1. Before calling for a finding as to the facts connected with the payment of compensation for the property concerned in this appeal, I stated my reason for considering that a payment by Government of one anna out of a sum of Rs. 3,352-5-o was a mere evasion of the law which requires that before a declaration can be legally made that any particular land is needed for a public purpose, the compensation to be awarded must either be paid by a company or wholly or partly out of public revenues or some fund controlled or managed by a local authority. In a case where land has to be acquired for a company the Act permits the whole of the cost of acquisition being met out of the funds of the company, and all that is required by Section 40 of Act I of 1894 is that the Local Government should be satisfied upon an enquiry made by an officer appointed by them that the acquisition is needed for the construction of some work which is likely to prove useful to the public. The present acquisition was not made at the instance of any company. It now transpires that there was here no fund controlled or managed by a local authority out of which the cost of acquisition was to be met, if we understand the words 'local authority' as defined in Section 3, Clause 28 of the General Clauses Act, to denote a Municipal Committee, District Board or other authority entrusted by the Government with the management of a Municipal or Local Fund.
2. It is of no consequence for deciding the question before us that under Section 60 of the Madras Local Boards Act (XIV of 1920) all public roads in the Ramnad District Board or the Taluq Board and that after the new road is formed, the cost of its upkeep will come out of local funds. The defendant admitted in his written statement that the President of the District Board informed the plaintiffs that neither the District Board of Ramnad nor the Taluq Board of Devakottah proposed to construct the road in question. The only witness examined after the remand did not state that any road fund to which private contributions were invited was started and managed by the District or Taluq Board. The Government Pleader does not contend that the present case falls under the last part of the proviso to Section 6(1) of Act I of 1894, but he maintains that when Karuppan Cherry paid the whole of the sum required for compensating the tenant in occupation of the land into the Treasury before the notification by Government and when he paid the whole of the amount awarded as compensation to owner of the melvaram of landlord's interest, represented in this case by the Estate Collector of the Sivaganga Zemindari estate, after the notification, minus one anna contributed by Government, those amounts became merged in the general revenues, and that thus the compensation became payable out of public revenues, as required by the first part of the proviso to Section 6(1) of the. Act. He also relies on the circumstance that the money so contributed was deposited in Court under Section 31, as the persons interested refused the compensation tendered to them; and he points out that, if the amount awarded is increased by the District Court, Government will have to make good the difference and Karuppan Chetty would likewise possess no right to any portion of the amount which happened to be left unspent or unclaimed.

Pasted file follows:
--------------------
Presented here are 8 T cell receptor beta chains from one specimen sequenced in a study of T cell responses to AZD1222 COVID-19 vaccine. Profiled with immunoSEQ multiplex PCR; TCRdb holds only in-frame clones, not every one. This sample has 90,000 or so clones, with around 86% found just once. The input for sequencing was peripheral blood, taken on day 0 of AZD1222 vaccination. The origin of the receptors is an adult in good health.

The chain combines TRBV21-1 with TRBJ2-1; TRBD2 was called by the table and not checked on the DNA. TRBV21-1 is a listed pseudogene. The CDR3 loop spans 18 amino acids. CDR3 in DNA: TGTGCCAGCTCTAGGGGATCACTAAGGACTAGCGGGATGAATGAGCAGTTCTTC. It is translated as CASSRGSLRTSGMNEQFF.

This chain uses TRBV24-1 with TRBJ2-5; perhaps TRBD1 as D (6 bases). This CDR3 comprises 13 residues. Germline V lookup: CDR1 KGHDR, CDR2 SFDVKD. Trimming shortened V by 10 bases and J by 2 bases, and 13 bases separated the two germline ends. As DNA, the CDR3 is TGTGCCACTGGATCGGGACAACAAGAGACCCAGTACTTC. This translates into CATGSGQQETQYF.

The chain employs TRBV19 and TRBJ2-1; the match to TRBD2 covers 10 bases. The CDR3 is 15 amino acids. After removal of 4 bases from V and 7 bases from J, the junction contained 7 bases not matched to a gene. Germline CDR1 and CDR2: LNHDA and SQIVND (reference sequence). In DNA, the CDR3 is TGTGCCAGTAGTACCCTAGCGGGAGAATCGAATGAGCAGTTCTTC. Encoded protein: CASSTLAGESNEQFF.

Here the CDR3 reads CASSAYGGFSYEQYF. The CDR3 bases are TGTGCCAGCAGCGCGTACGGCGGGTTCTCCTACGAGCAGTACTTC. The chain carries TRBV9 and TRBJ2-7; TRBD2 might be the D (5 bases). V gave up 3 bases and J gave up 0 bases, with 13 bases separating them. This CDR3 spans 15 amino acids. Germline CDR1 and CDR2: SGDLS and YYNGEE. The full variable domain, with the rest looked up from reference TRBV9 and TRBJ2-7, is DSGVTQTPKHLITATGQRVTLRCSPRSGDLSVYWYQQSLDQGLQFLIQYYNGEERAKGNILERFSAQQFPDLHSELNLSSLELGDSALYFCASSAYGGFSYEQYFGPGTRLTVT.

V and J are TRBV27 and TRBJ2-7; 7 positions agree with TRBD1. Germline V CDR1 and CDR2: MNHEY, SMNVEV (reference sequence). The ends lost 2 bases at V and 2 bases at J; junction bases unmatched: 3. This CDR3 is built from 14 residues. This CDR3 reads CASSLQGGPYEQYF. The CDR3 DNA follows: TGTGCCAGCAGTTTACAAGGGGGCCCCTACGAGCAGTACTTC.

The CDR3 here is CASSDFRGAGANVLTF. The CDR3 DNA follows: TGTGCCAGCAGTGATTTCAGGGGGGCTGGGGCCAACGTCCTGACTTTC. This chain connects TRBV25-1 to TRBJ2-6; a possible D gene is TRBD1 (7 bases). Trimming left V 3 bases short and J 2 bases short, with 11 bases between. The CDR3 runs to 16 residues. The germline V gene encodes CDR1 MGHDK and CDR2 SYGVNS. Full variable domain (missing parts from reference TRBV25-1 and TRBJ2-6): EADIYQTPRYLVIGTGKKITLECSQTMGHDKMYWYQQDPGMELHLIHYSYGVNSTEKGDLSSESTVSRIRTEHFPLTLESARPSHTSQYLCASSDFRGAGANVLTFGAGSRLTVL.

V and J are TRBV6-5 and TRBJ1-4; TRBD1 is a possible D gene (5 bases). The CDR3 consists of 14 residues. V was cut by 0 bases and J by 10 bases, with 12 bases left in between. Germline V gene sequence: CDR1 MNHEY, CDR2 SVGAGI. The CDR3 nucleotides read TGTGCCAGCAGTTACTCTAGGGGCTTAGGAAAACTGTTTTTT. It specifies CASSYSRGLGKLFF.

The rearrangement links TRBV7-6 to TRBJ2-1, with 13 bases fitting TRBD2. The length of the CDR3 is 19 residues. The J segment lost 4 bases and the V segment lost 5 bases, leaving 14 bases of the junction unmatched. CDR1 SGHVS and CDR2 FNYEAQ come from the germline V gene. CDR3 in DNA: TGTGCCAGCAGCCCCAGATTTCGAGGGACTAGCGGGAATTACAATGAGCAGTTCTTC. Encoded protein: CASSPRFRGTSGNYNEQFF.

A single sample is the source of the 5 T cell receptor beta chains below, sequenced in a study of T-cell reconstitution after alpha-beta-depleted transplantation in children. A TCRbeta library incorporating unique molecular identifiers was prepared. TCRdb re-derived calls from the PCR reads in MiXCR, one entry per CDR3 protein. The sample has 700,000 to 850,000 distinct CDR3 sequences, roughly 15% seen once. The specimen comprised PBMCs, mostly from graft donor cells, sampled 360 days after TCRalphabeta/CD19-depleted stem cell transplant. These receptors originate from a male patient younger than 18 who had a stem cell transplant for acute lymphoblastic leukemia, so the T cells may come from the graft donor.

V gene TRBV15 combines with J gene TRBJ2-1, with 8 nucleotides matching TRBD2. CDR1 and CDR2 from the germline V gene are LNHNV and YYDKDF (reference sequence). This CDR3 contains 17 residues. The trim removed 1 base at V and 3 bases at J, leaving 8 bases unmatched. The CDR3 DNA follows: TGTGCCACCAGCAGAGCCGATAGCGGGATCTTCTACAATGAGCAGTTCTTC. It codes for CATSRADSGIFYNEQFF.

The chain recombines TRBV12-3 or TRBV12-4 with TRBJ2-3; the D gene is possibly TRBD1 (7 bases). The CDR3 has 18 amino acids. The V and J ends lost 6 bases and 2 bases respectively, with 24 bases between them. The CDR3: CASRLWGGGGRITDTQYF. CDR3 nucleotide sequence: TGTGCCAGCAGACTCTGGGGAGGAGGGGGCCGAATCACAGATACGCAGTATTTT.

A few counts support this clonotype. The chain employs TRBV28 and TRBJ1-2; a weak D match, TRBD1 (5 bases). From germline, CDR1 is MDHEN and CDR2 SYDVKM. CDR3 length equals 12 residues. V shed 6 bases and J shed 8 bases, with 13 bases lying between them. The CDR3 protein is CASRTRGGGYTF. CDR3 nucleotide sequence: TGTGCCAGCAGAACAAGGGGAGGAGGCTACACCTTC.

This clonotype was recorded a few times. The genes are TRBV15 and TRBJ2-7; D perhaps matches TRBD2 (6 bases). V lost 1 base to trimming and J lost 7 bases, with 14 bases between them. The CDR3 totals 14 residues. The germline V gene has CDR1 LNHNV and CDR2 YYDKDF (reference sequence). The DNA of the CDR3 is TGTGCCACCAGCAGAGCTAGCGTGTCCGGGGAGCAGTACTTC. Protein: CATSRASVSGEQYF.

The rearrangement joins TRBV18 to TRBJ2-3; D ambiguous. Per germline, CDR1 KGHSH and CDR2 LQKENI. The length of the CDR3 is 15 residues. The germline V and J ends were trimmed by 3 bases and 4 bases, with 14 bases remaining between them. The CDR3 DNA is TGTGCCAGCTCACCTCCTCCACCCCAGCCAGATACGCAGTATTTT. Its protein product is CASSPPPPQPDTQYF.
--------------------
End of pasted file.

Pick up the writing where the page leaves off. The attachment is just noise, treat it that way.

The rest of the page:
3. In my opinion when money is paid into a Government Treasury by the hand of one private individual and after passing intact through the Treasury is paid out into the hand of another private individual it cannot with any accuracy be described as becoming part of the public revenues. Government had no absolute disposing power over it and could not without a gross breach of trust make any other use of it than by utilising it for the purpose for which the contributor intended it to be used, namely, as compensation for the surrender of the lands acquired. This money was not revenue due to Government on any land, nor was it any cess, tax, duty, custom or other due recoverable under Act II of 1864. It appears clear to my mind that if the provisions of the Land Acquisition Act are not strictly complied with, but are made a cloak for attempting to obtain a transfer of an indefeasible title under the guise of a public purpose, the proceedings do not operate towards the creation of a valid title to the land in Government, as it was held by the Privy Council in Luchmes-war Singh v. Chairman, Darbhanga Municipality (1890) I.L.R. 18 C 99 (P C).
4. I would therefore allow the appeal and give the plaintiff a decree as prayed for with costs here and in the Lower Court. under Section 82, Civil Procedure Code, Government will have two months' time for satisfying the decree.
5. I agree.